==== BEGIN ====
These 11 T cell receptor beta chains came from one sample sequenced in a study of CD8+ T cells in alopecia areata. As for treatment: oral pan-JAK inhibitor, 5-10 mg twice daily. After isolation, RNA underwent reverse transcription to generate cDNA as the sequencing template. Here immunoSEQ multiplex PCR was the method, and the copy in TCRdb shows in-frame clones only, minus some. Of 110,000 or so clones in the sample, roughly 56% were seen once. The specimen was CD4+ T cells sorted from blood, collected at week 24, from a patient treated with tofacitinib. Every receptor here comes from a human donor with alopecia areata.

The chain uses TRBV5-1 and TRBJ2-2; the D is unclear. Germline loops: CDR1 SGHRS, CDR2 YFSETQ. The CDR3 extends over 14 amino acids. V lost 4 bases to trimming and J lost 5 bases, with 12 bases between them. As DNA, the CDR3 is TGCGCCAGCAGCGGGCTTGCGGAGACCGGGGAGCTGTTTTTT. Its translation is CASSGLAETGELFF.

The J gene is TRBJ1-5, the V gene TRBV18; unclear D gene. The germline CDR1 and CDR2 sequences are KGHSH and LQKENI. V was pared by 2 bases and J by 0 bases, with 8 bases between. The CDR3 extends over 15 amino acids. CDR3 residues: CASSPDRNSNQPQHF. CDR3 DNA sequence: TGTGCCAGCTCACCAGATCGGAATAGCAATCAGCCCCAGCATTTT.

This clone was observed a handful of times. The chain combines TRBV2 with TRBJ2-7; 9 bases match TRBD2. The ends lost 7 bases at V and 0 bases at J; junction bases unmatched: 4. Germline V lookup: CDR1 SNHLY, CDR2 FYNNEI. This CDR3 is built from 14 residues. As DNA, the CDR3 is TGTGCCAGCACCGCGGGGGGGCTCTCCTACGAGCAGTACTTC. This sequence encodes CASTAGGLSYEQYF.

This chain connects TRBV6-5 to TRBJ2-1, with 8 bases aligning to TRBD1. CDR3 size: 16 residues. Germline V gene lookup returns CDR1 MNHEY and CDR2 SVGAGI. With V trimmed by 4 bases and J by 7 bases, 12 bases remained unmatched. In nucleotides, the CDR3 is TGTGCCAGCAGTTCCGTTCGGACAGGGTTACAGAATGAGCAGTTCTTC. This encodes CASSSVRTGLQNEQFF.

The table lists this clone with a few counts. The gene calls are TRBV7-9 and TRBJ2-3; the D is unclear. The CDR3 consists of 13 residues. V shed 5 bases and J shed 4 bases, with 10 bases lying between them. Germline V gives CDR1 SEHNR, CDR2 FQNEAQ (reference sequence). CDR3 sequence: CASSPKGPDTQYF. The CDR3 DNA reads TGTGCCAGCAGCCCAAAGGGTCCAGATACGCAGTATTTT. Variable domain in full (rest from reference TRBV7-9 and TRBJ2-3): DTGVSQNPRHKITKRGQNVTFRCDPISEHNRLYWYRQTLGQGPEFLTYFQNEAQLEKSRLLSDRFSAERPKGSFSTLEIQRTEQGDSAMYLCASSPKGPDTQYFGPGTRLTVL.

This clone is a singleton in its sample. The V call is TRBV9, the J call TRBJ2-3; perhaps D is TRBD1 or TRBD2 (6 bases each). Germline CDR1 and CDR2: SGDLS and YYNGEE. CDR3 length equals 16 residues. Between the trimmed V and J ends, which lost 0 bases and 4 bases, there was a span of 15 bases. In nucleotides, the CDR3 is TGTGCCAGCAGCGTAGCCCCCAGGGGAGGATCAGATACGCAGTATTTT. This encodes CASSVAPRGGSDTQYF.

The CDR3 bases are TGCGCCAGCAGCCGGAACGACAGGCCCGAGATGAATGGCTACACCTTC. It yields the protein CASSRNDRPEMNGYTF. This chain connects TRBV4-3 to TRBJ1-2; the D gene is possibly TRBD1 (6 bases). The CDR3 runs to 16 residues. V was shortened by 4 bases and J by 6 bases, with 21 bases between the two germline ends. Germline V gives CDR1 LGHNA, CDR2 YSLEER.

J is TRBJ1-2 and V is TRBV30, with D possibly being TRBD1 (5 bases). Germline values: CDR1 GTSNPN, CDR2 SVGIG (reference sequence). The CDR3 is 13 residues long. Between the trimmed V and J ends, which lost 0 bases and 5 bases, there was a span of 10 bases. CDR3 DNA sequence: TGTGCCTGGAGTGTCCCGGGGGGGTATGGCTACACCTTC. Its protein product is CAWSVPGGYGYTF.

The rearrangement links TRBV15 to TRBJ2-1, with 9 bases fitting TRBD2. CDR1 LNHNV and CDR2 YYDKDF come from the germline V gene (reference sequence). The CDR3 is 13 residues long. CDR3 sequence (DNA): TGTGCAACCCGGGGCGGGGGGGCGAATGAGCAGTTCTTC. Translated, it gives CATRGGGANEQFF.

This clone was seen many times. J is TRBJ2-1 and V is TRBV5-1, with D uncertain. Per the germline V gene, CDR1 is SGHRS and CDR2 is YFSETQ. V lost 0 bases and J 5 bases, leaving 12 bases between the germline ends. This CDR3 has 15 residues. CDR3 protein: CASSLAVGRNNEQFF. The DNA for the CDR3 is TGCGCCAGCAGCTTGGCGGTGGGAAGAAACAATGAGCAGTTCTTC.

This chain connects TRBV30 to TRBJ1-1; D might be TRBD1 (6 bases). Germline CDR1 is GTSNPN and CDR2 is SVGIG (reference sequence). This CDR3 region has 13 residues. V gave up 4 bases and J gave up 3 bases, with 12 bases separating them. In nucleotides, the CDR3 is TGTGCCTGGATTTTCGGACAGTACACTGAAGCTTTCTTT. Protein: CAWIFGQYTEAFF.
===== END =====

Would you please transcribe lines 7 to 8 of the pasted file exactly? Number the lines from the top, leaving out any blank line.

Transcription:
This clone is a singleton in its sample. The V call is TRBV9, the J call TRBJ2-3; perhaps D is TRBD1 or TRBD2 (6 bases each). Germline CDR1 and CDR2: SGDLS and YYNGEE. CDR3 length equals 16 residues. Between the trimmed V and J ends, which lost 0 bases and 4 bases, there was a span of 15 bases. In nucleotides, the CDR3 is TGTGCCAGCAGCGTAGCCCCCAGGGGAGGATCAGATACGCAGTATTTT. This encodes CASSVAPRGGSDTQYF.

The CDR3 bases are TGCGCCAGCAGCCGGAACGACAGGCCCGAGATGAATGGCTACACCTTC. It yields the protein CASSRNDRPEMNGYTF. This chain connects TRBV4-3 to TRBJ1-2; the D gene is possibly TRBD1 (6 bases). The CDR3 runs to 16 residues. V was shortened by 4 bases and J by 6 bases, with 21 bases between the two germline ends. Germline V gives CDR1 LGHNA, CDR2 YSLEER.